Power of the Written Word

I blog. I develop electronically-delivered training. I created a social media network with a team of missionaries–more than 25 years ago.  So naturally, my preferred newsletter style is: PAPER.

Bait and switch: This blog post is actually about email newsletters.

This came to me after receiving one or two dozen “Privacy Policy Updates” from companies recently. I decided to write a humorous email newsletter to my partners to let them know that *I* had updated *my* privacy policies. I wonder how many of them read it?!

What struck me as I wrote this email newsletter, however, was that four of my email newsletter recipients do not receive my paper newsletter. This is a bad sign for me, because I am not very consistent at sending email newsletters. I used to be, but got out of the habit during a really crazy period about 4 years ago, and my email newsletters since then have been sporadic.

Ideally, I would be systematic about the email newsletter, sending it every month at the same time as the paper newsletter. But in practice I find that is not true.

Of the 90 people who get my email update, only 15 are financial partners, and only 4 of those 15 do not get the newsletter on paper. So for me, the email newsletter is a low value communication device.

By the way, I am not even hinting that what I do is a best practice! I know many missionaries who only send email newsletters. But for me, paper is best.

The point of this post is “information”–how TntConnect helps me stay on top of my complex partnership team. In a quick export I was able to get a snapshot of all of my email newsletter recipients.

Here’s what I did:


  1. Press the Newsletter Tools Helper button and select the Email tab
  2. Select Group Actions | Export Current Group
  3. Select these fields to export:
    1. File As
    2. Newsletter Media Preference
    3. Twelve Month Total (to see which people are financial partners)

The export box shows the newsletter preference in words…


…but when it goes to Excel it appears in code:


In an upcoming blog post I will be sharing more about the newsletter preferences and how they work, but an email newsletter list contains only three preferences:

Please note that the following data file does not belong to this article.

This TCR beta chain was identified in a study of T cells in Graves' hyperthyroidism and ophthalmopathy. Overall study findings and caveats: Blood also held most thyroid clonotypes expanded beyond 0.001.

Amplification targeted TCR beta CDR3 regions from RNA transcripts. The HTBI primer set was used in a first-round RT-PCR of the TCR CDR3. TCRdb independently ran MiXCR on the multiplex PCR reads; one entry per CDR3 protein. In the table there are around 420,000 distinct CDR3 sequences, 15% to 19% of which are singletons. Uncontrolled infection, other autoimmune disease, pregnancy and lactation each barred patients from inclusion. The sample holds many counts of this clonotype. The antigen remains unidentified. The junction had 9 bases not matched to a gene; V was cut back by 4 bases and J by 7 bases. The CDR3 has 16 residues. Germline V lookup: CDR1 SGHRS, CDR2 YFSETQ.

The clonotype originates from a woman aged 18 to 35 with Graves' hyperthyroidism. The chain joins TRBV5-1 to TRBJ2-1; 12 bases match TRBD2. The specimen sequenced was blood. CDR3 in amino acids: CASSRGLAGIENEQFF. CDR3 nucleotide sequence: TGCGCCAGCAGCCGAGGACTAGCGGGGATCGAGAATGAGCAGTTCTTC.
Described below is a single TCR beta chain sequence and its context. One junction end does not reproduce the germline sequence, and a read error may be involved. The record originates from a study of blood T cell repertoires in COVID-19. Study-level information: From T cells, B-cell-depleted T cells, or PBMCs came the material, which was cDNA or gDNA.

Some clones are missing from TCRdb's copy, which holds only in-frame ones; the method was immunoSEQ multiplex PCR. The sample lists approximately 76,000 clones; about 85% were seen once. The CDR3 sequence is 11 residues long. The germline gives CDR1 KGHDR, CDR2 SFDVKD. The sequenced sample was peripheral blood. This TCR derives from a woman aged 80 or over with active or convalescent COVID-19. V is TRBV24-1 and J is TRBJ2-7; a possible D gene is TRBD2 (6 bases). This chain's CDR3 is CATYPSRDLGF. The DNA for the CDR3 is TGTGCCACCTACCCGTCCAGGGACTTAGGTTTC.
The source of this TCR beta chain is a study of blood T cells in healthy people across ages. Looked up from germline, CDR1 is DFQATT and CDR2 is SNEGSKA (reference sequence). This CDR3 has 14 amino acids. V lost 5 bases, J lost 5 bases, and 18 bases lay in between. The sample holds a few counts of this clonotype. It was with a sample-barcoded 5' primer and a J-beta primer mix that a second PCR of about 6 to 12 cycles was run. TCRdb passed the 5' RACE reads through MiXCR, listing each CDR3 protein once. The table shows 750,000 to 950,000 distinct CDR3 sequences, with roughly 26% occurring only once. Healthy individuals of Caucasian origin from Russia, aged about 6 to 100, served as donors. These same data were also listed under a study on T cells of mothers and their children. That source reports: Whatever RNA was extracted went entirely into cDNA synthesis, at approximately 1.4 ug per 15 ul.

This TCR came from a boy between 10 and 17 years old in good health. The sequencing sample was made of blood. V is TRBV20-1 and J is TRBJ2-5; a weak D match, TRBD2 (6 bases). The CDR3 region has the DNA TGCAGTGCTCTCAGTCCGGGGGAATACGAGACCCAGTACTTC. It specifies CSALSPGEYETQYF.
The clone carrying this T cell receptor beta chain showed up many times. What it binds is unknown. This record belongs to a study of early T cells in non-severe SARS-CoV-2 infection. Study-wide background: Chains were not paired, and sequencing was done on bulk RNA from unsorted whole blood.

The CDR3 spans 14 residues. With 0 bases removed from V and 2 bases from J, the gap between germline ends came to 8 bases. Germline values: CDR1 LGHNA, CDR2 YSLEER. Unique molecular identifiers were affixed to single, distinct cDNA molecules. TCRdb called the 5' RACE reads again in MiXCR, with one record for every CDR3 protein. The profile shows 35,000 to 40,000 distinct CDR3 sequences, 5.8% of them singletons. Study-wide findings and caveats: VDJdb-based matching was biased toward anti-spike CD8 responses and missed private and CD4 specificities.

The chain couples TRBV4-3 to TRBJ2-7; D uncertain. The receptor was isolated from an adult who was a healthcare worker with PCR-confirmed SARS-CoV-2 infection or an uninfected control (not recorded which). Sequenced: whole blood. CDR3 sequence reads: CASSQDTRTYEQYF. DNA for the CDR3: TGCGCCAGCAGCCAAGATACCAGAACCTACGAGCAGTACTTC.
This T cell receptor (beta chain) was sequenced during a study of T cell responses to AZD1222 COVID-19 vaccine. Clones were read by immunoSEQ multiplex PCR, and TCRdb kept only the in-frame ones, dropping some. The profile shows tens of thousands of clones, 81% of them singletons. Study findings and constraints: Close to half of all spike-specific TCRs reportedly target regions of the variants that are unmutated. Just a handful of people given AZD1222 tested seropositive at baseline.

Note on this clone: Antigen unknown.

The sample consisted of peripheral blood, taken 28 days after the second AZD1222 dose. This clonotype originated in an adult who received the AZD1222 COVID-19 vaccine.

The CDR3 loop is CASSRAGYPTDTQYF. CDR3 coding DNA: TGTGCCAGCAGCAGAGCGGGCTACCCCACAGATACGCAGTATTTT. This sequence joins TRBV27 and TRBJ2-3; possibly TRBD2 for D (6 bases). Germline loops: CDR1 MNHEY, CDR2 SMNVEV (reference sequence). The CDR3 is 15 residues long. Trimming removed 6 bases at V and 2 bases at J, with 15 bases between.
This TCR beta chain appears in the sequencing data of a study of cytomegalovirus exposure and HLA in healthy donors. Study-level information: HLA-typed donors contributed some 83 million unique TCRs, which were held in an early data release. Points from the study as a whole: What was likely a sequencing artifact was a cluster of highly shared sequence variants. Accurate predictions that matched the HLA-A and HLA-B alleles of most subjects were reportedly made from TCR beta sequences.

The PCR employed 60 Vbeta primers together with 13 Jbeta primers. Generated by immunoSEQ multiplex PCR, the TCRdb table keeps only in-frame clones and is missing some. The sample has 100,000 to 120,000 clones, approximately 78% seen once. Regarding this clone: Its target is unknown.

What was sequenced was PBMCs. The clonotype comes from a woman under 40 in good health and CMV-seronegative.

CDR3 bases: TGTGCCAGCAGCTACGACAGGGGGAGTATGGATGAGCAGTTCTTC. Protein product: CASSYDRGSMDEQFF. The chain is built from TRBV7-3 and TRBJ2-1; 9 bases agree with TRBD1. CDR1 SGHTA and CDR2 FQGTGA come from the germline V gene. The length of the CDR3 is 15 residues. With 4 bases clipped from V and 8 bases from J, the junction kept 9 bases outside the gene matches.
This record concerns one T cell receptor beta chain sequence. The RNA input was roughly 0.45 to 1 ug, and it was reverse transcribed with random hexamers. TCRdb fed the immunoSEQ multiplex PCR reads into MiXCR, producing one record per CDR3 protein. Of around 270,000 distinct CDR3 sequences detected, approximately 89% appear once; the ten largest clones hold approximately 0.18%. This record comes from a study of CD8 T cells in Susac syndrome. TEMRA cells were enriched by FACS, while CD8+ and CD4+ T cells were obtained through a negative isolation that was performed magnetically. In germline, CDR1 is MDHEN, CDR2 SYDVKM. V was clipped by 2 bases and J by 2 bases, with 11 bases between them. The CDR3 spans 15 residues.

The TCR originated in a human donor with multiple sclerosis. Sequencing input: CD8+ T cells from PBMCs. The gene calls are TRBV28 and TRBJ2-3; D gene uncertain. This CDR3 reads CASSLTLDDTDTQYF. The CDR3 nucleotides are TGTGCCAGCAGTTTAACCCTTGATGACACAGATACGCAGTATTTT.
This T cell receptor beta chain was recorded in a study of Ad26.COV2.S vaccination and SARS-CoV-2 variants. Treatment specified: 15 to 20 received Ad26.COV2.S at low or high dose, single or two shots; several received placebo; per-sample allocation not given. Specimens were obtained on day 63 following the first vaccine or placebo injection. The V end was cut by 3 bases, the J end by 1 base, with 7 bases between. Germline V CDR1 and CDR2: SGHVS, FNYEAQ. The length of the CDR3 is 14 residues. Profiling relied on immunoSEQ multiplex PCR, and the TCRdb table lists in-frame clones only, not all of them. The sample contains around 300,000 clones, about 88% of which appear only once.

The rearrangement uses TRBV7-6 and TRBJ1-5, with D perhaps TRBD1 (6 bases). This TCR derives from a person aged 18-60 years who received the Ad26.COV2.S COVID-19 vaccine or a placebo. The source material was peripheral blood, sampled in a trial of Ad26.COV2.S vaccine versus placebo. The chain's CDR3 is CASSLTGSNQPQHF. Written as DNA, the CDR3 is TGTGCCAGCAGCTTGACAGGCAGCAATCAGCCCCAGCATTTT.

• +P+E | “Paper and Email”
  • +E-P | “Email (preferred) with Paper Backup”
  • +E | “Email only”

As a ministry axiom, my partnership efforts are focused on those who financially support my work, so when I exported my list, the first thing I did was sort by Column C (Twelve Month Total) so I could see how I am communicating with my financial partners.

Unlike the example list above, on my personal list as I said I only have 4 partners who are not receiving paper. I decided to re-add them to my paper newsletter list to ensure consistent communications… at least until I get my email newsletter more systematic.

Communicating with our partners is so significant that the last major overhaul of the TntConnect online help changed the entire structure to be focused on “what you do as a TNT user”. There is an entire section just to Communicating: Newsletters and Mail Merge. (Previously the help manual had been indexed feature-by-feature.)

You can read more about Managing Newsletters here.

My Puzzling Newsletter


Sliding Tile Puzzles like the above always drive me crazy. I don’t have the logic skills to manage them well. But I find myself using a lot of logic when I play with TntConnect’s astoundingly powerful Lookup tools. Sometimes I have made super-complex lookups by using a combination of adding and taking away until I get just the right result.

Last week I was preparing our annual family update, which is different from our monthly newsletter, and I had to do a bit of this Lookup puzzelry to make it work.